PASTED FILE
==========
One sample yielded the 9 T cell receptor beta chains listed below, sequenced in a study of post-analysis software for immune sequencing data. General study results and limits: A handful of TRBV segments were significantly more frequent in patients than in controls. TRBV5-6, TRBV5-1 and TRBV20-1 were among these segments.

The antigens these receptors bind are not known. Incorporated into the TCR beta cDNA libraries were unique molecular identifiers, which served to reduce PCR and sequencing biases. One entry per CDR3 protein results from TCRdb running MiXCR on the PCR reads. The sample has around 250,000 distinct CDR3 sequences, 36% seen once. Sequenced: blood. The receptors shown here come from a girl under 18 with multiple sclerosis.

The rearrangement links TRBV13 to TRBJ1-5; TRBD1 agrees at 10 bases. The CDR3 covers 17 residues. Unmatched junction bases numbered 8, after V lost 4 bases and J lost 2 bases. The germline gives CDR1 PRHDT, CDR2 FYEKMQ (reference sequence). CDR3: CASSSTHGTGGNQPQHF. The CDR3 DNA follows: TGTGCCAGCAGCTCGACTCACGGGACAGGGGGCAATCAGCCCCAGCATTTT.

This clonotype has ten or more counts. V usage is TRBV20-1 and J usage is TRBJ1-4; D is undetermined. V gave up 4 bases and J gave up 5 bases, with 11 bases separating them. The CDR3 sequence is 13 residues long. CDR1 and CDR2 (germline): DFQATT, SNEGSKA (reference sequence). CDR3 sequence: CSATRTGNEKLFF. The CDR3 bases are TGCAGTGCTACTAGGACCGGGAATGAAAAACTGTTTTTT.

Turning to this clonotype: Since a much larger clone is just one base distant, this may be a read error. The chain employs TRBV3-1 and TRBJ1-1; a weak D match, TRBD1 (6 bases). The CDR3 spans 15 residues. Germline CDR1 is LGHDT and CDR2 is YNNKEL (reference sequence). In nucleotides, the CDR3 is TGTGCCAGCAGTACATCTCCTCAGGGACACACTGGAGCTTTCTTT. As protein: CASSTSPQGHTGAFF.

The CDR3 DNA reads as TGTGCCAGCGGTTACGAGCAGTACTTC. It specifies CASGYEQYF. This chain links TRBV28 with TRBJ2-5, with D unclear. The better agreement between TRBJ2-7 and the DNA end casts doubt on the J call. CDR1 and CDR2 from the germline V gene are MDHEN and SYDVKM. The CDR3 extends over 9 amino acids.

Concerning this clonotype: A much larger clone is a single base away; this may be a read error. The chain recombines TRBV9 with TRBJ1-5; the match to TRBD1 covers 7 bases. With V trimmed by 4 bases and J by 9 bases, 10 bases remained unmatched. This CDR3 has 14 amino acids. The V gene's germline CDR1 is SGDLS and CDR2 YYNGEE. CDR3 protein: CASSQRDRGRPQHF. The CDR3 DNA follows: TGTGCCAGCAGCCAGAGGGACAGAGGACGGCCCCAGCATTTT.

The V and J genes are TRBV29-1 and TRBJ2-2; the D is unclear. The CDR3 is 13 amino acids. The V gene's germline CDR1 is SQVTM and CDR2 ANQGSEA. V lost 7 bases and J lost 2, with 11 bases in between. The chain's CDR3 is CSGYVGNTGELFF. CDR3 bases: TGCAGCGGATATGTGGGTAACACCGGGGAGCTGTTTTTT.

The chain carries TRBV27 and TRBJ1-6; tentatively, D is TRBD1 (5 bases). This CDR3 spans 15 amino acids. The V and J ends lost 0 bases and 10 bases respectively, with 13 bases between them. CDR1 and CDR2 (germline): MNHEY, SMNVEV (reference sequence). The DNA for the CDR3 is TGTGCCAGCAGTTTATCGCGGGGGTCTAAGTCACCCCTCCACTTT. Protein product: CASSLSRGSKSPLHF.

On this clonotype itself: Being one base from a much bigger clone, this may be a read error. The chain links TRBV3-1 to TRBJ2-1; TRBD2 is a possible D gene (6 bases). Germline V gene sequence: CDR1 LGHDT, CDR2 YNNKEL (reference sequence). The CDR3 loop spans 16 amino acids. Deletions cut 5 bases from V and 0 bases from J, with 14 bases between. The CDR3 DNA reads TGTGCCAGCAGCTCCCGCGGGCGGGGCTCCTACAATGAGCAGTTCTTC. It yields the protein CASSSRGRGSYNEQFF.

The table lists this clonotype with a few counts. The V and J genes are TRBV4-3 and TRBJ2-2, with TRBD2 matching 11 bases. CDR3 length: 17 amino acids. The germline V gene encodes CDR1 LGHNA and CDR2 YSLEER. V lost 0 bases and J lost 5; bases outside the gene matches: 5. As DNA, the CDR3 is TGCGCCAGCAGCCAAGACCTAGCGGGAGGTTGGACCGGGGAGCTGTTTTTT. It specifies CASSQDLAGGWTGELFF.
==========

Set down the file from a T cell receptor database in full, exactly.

One sample yielded the 9 T cell receptor beta chains listed below, sequenced in a study of post-analysis software for immune sequencing data. General study results and limits: A handful of TRBV segments were significantly more frequent in patients than in controls. TRBV5-6, TRBV5-1 and TRBV20-1 were among these segments.

The antigens these receptors bind are not known. Incorporated into the TCR beta cDNA libraries were unique molecular identifiers, which served to reduce PCR and sequencing biases. One entry per CDR3 protein results from TCRdb running MiXCR on the PCR reads. The sample has around 250,000 distinct CDR3 sequences, 36% seen once. Sequenced: blood. The receptors shown here come from a girl under 18 with multiple sclerosis.

The rearrangement links TRBV13 to TRBJ1-5; TRBD1 agrees at 10 bases. The CDR3 covers 17 residues. Unmatched junction bases numbered 8, after V lost 4 bases and J lost 2 bases. The germline gives CDR1 PRHDT, CDR2 FYEKMQ (reference sequence). CDR3: CASSSTHGTGGNQPQHF. The CDR3 DNA follows: TGTGCCAGCAGCTCGACTCACGGGACAGGGGGCAATCAGCCCCAGCATTTT.

This clonotype has ten or more counts. V usage is TRBV20-1 and J usage is TRBJ1-4; D is undetermined. V gave up 4 bases and J gave up 5 bases, with 11 bases separating them. The CDR3 sequence is 13 residues long. CDR1 and CDR2 (germline): DFQATT, SNEGSKA (reference sequence). CDR3 sequence: CSATRTGNEKLFF. The CDR3 bases are TGCAGTGCTACTAGGACCGGGAATGAAAAACTGTTTTTT.

Turning to this clonotype: Since a much larger clone is just one base distant, this may be a read error. The chain employs TRBV3-1 and TRBJ1-1; a weak D match, TRBD1 (6 bases). The CDR3 spans 15 residues. Germline CDR1 is LGHDT and CDR2 is YNNKEL (reference sequence). In nucleotides, the CDR3 is TGTGCCAGCAGTACATCTCCTCAGGGACACACTGGAGCTTTCTTT. As protein: CASSTSPQGHTGAFF.

The CDR3 DNA reads as TGTGCCAGCGGTTACGAGCAGTACTTC. It specifies CASGYEQYF. This chain links TRBV28 with TRBJ2-5, with D unclear. The better agreement between TRBJ2-7 and the DNA end casts doubt on the J call. CDR1 and CDR2 from the germline V gene are MDHEN and SYDVKM. The CDR3 extends over 9 amino acids.

Concerning this clonotype: A much larger clone is a single base away; this may be a read error. The chain recombines TRBV9 with TRBJ1-5; the match to TRBD1 covers 7 bases. With V trimmed by 4 bases and J by 9 bases, 10 bases remained unmatched. This CDR3 has 14 amino acids. The V gene's germline CDR1 is SGDLS and CDR2 YYNGEE. CDR3 protein: CASSQRDRGRPQHF. The CDR3 DNA follows: TGTGCCAGCAGCCAGAGGGACAGAGGACGGCCCCAGCATTTT.

The V and J genes are TRBV29-1 and TRBJ2-2; the D is unclear. The CDR3 is 13 amino acids. The V gene's germline CDR1 is SQVTM and CDR2 ANQGSEA. V lost 7 bases and J lost 2, with 11 bases in between. The chain's CDR3 is CSGYVGNTGELFF. CDR3 bases: TGCAGCGGATATGTGGGTAACACCGGGGAGCTGTTTTTT.

The chain carries TRBV27 and TRBJ1-6; tentatively, D is TRBD1 (5 bases). This CDR3 spans 15 amino acids. The V and J ends lost 0 bases and 10 bases respectively, with 13 bases between them. CDR1 and CDR2 (germline): MNHEY, SMNVEV (reference sequence). The DNA for the CDR3 is TGTGCCAGCAGTTTATCGCGGGGGTCTAAGTCACCCCTCCACTTT. Protein product: CASSLSRGSKSPLHF.

On this clonotype itself: Being one base from a much bigger clone, this may be a read error. The chain links TRBV3-1 to TRBJ2-1; TRBD2 is a possible D gene (6 bases). Germline V gene sequence: CDR1 LGHDT, CDR2 YNNKEL (reference sequence). The CDR3 loop spans 16 amino acids. Deletions cut 5 bases from V and 0 bases from J, with 14 bases between. The CDR3 DNA reads TGTGCCAGCAGCTCCCGCGGGCGGGGCTCCTACAATGAGCAGTTCTTC. It yields the protein CASSSRGRGSYNEQFF.

The table lists this clonotype with a few counts. The V and J genes are TRBV4-3 and TRBJ2-2, with TRBD2 matching 11 bases. CDR3 length: 17 amino acids. The germline V gene encodes CDR1 LGHNA and CDR2 YSLEER. V lost 0 bases and J lost 5; bases outside the gene matches: 5. As DNA, the CDR3 is TGCGCCAGCAGCCAAGACCTAGCGGGAGGTTGGACCGGGGAGCTGTTTTTT. It specifies CASSQDLAGGWTGELFF.